This page needs to be re-organized, revised and updated. Its last significant update was in 2009, so evaluations and comparison of the various software are not current and the information may be old.
One unfortunate change is that the free Personal Ancestral File family tree program was withdrawn by the FamilySearch/LDS website as of July 15, 2013 and is no longer available there. A Google search should uncover copies floating around to download. However, BEWARE of certain sites offering copies as they may also download unnecessary "installer" programs and toolbars loaded with advertising and other creepy stuff. Some software companies offer free versions of their family tree software which are limited bare-bones but functional and useful.
Also, there may have been changes regarding how the FamilySearch website described later processes family trees. I have not looked at it, tried to use it or update the narrative. The significance to the topics here is how it may or may not interface with various family tree software programs. That may be important to some users.
This page consists of an overview and some notes concerning computers in genealogy. The information technology field continues to change continuously and rapidly, and those changes directly impact (and hopefully benefit and assist) genealogists. Those changes far exceed the ability of this page to keep up with it all. There is now even an annual conference (Roots-Tech) needed to present all the genealogy-related information technology changes that occur during the year. So this page will be almost historical in nature, with some basic, brief and general descriptions of computer-based tools and facilites.
CyndisList - Software and Computers Section - Software and Computers Section from Cyndis List.
FamilySearch is the website maintained by the LDS Church as the gateway to search its genealogical data. As of June 2012, access has been limited to Church members. The website is evolving and its facilities will likely have a significant impact on how individuals maintain and communicate their genealogical data. One of those is "FamilySearch Family Tree." Reportedly, users can upload their family tree to the site BUT it appears that once the tree is uploaded, other users can modify it. It have a problem with that. I do not have much more information now, but this will be an area to monitor.
An associated aspect of importance is their "cerfification" of genealogical software for compatability and interaction with the FamilySearch website. The following article explains: "Which FamilySearch Certified Affiliate Software is Best for Me?"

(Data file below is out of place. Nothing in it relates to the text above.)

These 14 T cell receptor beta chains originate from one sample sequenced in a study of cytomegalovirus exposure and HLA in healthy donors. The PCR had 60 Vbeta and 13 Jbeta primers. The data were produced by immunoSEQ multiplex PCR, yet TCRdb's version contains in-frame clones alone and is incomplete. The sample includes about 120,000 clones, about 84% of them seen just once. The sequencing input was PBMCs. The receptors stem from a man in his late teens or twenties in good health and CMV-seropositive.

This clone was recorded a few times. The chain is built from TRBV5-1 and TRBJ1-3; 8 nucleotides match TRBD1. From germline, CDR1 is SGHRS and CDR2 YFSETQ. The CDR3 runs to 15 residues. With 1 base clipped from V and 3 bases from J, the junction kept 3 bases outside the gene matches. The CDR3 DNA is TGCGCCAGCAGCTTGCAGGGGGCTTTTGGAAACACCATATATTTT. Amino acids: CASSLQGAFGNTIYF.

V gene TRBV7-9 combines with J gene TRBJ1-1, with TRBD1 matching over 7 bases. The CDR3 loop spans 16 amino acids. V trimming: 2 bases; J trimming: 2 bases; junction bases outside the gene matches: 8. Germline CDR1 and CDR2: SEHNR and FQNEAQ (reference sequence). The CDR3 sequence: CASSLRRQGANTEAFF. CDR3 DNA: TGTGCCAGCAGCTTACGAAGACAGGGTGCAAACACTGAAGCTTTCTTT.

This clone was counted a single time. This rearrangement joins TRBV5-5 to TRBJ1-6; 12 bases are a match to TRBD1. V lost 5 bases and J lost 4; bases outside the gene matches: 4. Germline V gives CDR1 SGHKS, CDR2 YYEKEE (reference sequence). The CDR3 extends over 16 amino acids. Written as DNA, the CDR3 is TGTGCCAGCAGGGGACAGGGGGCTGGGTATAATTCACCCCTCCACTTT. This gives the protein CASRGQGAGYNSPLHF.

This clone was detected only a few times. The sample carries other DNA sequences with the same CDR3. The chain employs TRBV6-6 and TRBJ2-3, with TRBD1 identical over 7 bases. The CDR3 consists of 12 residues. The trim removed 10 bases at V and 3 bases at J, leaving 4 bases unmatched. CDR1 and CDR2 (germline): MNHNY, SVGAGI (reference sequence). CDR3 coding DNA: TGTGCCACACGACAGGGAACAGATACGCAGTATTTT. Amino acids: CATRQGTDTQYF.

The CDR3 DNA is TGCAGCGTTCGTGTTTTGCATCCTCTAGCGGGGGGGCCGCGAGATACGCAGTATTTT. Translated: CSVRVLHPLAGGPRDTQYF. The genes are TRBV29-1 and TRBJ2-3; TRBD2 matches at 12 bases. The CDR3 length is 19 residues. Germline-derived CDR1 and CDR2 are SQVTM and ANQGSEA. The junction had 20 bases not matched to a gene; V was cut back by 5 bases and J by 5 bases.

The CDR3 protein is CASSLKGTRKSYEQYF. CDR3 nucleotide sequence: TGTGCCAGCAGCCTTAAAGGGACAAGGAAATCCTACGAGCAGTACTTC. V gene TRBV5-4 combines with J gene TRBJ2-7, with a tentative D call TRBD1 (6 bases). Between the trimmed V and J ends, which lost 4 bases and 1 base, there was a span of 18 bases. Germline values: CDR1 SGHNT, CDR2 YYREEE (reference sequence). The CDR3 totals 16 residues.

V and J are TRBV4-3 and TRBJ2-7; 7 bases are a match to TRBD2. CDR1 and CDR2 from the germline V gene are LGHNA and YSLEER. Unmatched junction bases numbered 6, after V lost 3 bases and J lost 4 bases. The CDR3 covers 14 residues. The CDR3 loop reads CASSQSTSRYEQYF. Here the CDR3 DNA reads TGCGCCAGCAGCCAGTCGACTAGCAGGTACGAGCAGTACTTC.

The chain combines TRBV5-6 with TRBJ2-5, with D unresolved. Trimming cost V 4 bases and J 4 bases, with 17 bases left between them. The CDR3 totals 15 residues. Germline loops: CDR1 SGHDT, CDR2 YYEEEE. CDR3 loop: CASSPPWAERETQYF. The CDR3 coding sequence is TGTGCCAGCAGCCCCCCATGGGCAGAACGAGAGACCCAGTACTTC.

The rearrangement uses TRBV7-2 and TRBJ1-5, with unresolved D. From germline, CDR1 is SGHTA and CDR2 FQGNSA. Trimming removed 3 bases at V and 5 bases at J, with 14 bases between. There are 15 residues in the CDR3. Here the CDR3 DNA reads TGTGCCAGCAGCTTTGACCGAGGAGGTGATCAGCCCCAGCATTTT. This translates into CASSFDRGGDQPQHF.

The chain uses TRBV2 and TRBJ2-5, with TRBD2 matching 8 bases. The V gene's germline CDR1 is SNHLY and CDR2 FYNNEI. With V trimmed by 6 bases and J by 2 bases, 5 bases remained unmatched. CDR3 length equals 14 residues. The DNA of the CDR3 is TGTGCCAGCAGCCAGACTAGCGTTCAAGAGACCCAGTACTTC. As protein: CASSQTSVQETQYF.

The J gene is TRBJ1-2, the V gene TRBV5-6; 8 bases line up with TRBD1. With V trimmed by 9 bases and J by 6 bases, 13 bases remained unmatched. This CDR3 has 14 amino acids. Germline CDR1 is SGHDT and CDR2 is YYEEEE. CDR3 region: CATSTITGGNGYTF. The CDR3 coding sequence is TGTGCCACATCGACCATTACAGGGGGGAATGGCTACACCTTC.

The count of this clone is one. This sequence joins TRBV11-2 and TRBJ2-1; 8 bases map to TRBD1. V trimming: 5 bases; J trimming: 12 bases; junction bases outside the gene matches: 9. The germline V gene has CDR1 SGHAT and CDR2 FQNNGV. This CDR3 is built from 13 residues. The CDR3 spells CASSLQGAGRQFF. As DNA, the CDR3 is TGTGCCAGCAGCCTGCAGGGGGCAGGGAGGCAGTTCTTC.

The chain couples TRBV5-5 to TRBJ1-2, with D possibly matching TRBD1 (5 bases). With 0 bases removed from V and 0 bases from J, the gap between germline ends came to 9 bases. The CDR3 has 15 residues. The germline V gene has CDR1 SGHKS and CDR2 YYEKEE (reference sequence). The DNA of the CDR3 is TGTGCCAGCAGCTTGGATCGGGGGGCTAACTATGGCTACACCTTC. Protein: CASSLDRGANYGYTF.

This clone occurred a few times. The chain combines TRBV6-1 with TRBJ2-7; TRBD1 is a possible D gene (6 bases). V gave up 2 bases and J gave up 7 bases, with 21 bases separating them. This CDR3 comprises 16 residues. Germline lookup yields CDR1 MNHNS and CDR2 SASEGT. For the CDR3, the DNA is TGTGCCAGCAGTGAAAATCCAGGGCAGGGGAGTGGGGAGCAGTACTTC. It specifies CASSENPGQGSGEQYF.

Article: March 8, 2010 by Peter & Don; by Ileen Johnson
FamilySearch Certified Affiliates are third-party companies that provide products and services with features that are compatible with FamilySearch programs. Certification indicates the affiliate’s declaration of compliance with FamilySearch requirements. Note that these products and services are independently developed and supported by their respective organizations, not by FamilySearch. To see a list of certified software programs and Internet links to their Web sites, click this link: http://www.fami lysearch.org/eng/affiliates/index.html.
New FamilySearch features that can be certified are Access, Helper (assist others), Multi-Language, Ordinance Reservation, Ordinance Request, Ordinance Status, PAF Add-In, Print, Research Wiki, Print Service (poster-size reports), Synchronization (between new FamilySearch and personal database), and Update (publish new data to FamilySearch). New FamilySearch and all affiliate programs access the same database, but the affiliates add features to help users perform new FamilySearch functions. The affiliat es also perform some functions not yet available in new FamilySearch, such as print charts and reports, and download data from new FamilySearch.
... continued at above link
Family tree software maintains various information about individuals, their family group and creates a chain-linkage through the ancestral line. This characteristic is described as "lineage-linked." This software is the mechanized replacement for the old manual family group sheets and pedigree charts, maintaining the information on computer and producing those reports on the computer's printer.